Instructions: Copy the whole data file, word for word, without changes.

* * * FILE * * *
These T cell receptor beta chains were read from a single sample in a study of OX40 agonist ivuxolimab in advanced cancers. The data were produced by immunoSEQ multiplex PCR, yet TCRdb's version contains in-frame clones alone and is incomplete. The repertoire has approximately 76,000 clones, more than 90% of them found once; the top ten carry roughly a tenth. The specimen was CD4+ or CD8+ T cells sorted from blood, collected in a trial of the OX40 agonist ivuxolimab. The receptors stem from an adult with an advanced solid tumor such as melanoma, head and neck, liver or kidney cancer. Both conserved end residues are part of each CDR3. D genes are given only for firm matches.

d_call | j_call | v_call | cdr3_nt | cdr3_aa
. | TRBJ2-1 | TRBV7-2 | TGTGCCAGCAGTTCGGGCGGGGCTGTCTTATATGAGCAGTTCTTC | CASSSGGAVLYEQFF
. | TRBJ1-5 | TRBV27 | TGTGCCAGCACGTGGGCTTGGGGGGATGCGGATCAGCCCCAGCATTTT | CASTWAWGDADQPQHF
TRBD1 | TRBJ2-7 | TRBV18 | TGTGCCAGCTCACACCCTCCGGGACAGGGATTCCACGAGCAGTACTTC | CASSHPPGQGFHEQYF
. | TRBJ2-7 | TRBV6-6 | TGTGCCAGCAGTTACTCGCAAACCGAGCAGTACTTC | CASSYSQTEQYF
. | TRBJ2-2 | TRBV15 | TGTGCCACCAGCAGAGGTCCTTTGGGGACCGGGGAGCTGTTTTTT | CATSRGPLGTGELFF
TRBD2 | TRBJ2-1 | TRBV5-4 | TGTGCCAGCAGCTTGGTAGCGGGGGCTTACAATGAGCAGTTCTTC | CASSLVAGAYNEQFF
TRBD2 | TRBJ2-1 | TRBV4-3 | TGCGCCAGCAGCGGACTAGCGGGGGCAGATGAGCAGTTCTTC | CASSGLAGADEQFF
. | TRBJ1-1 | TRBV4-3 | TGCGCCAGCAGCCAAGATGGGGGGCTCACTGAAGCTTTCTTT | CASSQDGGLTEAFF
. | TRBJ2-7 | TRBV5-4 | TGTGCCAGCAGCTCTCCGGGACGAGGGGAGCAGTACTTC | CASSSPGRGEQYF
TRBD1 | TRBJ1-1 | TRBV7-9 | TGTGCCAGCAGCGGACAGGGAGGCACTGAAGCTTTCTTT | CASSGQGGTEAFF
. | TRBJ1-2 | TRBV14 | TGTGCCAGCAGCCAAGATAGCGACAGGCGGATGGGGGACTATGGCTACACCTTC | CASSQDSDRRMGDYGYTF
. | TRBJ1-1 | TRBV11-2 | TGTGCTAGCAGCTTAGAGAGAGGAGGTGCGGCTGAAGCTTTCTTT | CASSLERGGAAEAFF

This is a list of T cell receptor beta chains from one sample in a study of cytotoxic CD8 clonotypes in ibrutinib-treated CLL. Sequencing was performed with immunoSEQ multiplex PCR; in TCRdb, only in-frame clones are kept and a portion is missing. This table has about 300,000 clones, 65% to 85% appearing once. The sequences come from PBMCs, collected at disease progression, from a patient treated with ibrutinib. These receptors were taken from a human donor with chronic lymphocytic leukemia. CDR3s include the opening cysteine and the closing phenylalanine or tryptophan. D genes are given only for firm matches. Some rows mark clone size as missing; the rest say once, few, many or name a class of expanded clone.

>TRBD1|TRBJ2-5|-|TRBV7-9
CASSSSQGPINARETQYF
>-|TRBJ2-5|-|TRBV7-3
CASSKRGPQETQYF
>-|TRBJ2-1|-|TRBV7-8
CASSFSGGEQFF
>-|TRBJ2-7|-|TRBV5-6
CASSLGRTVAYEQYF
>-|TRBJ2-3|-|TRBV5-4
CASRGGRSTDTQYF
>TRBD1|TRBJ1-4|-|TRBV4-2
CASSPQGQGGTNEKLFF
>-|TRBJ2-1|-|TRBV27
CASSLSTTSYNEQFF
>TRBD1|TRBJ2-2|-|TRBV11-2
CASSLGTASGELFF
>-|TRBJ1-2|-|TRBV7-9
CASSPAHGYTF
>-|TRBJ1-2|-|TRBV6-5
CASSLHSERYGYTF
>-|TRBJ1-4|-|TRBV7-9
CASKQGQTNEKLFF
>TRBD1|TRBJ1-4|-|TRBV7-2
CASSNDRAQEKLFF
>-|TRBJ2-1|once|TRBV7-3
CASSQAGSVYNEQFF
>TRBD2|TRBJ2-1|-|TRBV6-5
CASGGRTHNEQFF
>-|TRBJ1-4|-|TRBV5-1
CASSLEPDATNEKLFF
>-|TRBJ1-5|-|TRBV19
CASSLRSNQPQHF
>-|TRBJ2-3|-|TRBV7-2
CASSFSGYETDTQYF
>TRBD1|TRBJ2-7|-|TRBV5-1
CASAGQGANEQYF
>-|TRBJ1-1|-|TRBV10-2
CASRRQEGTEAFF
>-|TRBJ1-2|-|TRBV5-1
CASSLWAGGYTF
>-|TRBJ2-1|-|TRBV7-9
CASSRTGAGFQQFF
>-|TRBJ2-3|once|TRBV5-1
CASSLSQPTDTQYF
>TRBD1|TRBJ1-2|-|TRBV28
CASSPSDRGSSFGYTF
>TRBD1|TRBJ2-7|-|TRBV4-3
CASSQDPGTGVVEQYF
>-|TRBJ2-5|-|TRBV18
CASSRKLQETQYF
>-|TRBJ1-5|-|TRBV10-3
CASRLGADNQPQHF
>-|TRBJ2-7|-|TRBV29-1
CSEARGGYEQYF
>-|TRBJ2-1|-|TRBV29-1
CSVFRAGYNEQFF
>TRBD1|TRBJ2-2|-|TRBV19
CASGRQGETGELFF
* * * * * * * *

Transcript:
These T cell receptor beta chains were read from a single sample in a study of OX40 agonist ivuxolimab in advanced cancers. The data were produced by immunoSEQ multiplex PCR, yet TCRdb's version contains in-frame clones alone and is incomplete. The repertoire has approximately 76,000 clones, more than 90% of them found once; the top ten carry roughly a tenth. The specimen was CD4+ or CD8+ T cells sorted from blood, collected in a trial of the OX40 agonist ivuxolimab. The receptors stem from an adult with an advanced solid tumor such as melanoma, head and neck, liver or kidney cancer. Both conserved end residues are part of each CDR3. D genes are given only for firm matches.

d_call | j_call | v_call | cdr3_nt | cdr3_aa
. | TRBJ2-1 | TRBV7-2 | TGTGCCAGCAGTTCGGGCGGGGCTGTCTTATATGAGCAGTTCTTC | CASSSGGAVLYEQFF
. | TRBJ1-5 | TRBV27 | TGTGCCAGCACGTGGGCTTGGGGGGATGCGGATCAGCCCCAGCATTTT | CASTWAWGDADQPQHF
TRBD1 | TRBJ2-7 | TRBV18 | TGTGCCAGCTCACACCCTCCGGGACAGGGATTCCACGAGCAGTACTTC | CASSHPPGQGFHEQYF
. | TRBJ2-7 | TRBV6-6 | TGTGCCAGCAGTTACTCGCAAACCGAGCAGTACTTC | CASSYSQTEQYF
. | TRBJ2-2 | TRBV15 | TGTGCCACCAGCAGAGGTCCTTTGGGGACCGGGGAGCTGTTTTTT | CATSRGPLGTGELFF
TRBD2 | TRBJ2-1 | TRBV5-4 | TGTGCCAGCAGCTTGGTAGCGGGGGCTTACAATGAGCAGTTCTTC | CASSLVAGAYNEQFF
TRBD2 | TRBJ2-1 | TRBV4-3 | TGCGCCAGCAGCGGACTAGCGGGGGCAGATGAGCAGTTCTTC | CASSGLAGADEQFF
. | TRBJ1-1 | TRBV4-3 | TGCGCCAGCAGCCAAGATGGGGGGCTCACTGAAGCTTTCTTT | CASSQDGGLTEAFF
. | TRBJ2-7 | TRBV5-4 | TGTGCCAGCAGCTCTCCGGGACGAGGGGAGCAGTACTTC | CASSSPGRGEQYF
TRBD1 | TRBJ1-1 | TRBV7-9 | TGTGCCAGCAGCGGACAGGGAGGCACTGAAGCTTTCTTT | CASSGQGGTEAFF
. | TRBJ1-2 | TRBV14 | TGTGCCAGCAGCCAAGATAGCGACAGGCGGATGGGGGACTATGGCTACACCTTC | CASSQDSDRRMGDYGYTF
. | TRBJ1-1 | TRBV11-2 | TGTGCTAGCAGCTTAGAGAGAGGAGGTGCGGCTGAAGCTTTCTTT | CASSLERGGAAEAFF

This is a list of T cell receptor beta chains from one sample in a study of cytotoxic CD8 clonotypes in ibrutinib-treated CLL. Sequencing was performed with immunoSEQ multiplex PCR; in TCRdb, only in-frame clones are kept and a portion is missing. This table has about 300,000 clones, 65% to 85% appearing once. The sequences come from PBMCs, collected at disease progression, from a patient treated with ibrutinib. These receptors were taken from a human donor with chronic lymphocytic leukemia. CDR3s include the opening cysteine and the closing phenylalanine or tryptophan. D genes are given only for firm matches. Some rows mark clone size as missing; the rest say once, few, many or name a class of expanded clone.

>TRBD1|TRBJ2-5|-|TRBV7-9
CASSSSQGPINARETQYF
>-|TRBJ2-5|-|TRBV7-3
CASSKRGPQETQYF
>-|TRBJ2-1|-|TRBV7-8
CASSFSGGEQFF
>-|TRBJ2-7|-|TRBV5-6
CASSLGRTVAYEQYF
>-|TRBJ2-3|-|TRBV5-4
CASRGGRSTDTQYF
>TRBD1|TRBJ1-4|-|TRBV4-2
CASSPQGQGGTNEKLFF
>-|TRBJ2-1|-|TRBV27
CASSLSTTSYNEQFF
>TRBD1|TRBJ2-2|-|TRBV11-2
CASSLGTASGELFF
>-|TRBJ1-2|-|TRBV7-9
CASSPAHGYTF
>-|TRBJ1-2|-|TRBV6-5
CASSLHSERYGYTF
>-|TRBJ1-4|-|TRBV7-9
CASKQGQTNEKLFF
>TRBD1|TRBJ1-4|-|TRBV7-2
CASSNDRAQEKLFF
>-|TRBJ2-1|once|TRBV7-3
CASSQAGSVYNEQFF
>TRBD2|TRBJ2-1|-|TRBV6-5
CASGGRTHNEQFF
>-|TRBJ1-4|-|TRBV5-1
CASSLEPDATNEKLFF
>-|TRBJ1-5|-|TRBV19
CASSLRSNQPQHF
>-|TRBJ2-3|-|TRBV7-2
CASSFSGYETDTQYF
>TRBD1|TRBJ2-7|-|TRBV5-1
CASAGQGANEQYF
>-|TRBJ1-1|-|TRBV10-2
CASRRQEGTEAFF
>-|TRBJ1-2|-|TRBV5-1
CASSLWAGGYTF
>-|TRBJ2-1|-|TRBV7-9
CASSRTGAGFQQFF
>-|TRBJ2-3|once|TRBV5-1
CASSLSQPTDTQYF
>TRBD1|TRBJ1-2|-|TRBV28
CASSPSDRGSSFGYTF
>TRBD1|TRBJ2-7|-|TRBV4-3
CASSQDPGTGVVEQYF
>-|TRBJ2-5|-|TRBV18
CASSRKLQETQYF
>-|TRBJ1-5|-|TRBV10-3
CASRLGADNQPQHF
>-|TRBJ2-7|-|TRBV29-1
CSEARGGYEQYF
>-|TRBJ2-1|-|TRBV29-1
CSVFRAGYNEQFF
>TRBD1|TRBJ2-2|-|TRBV19
CASGRQGETGELFF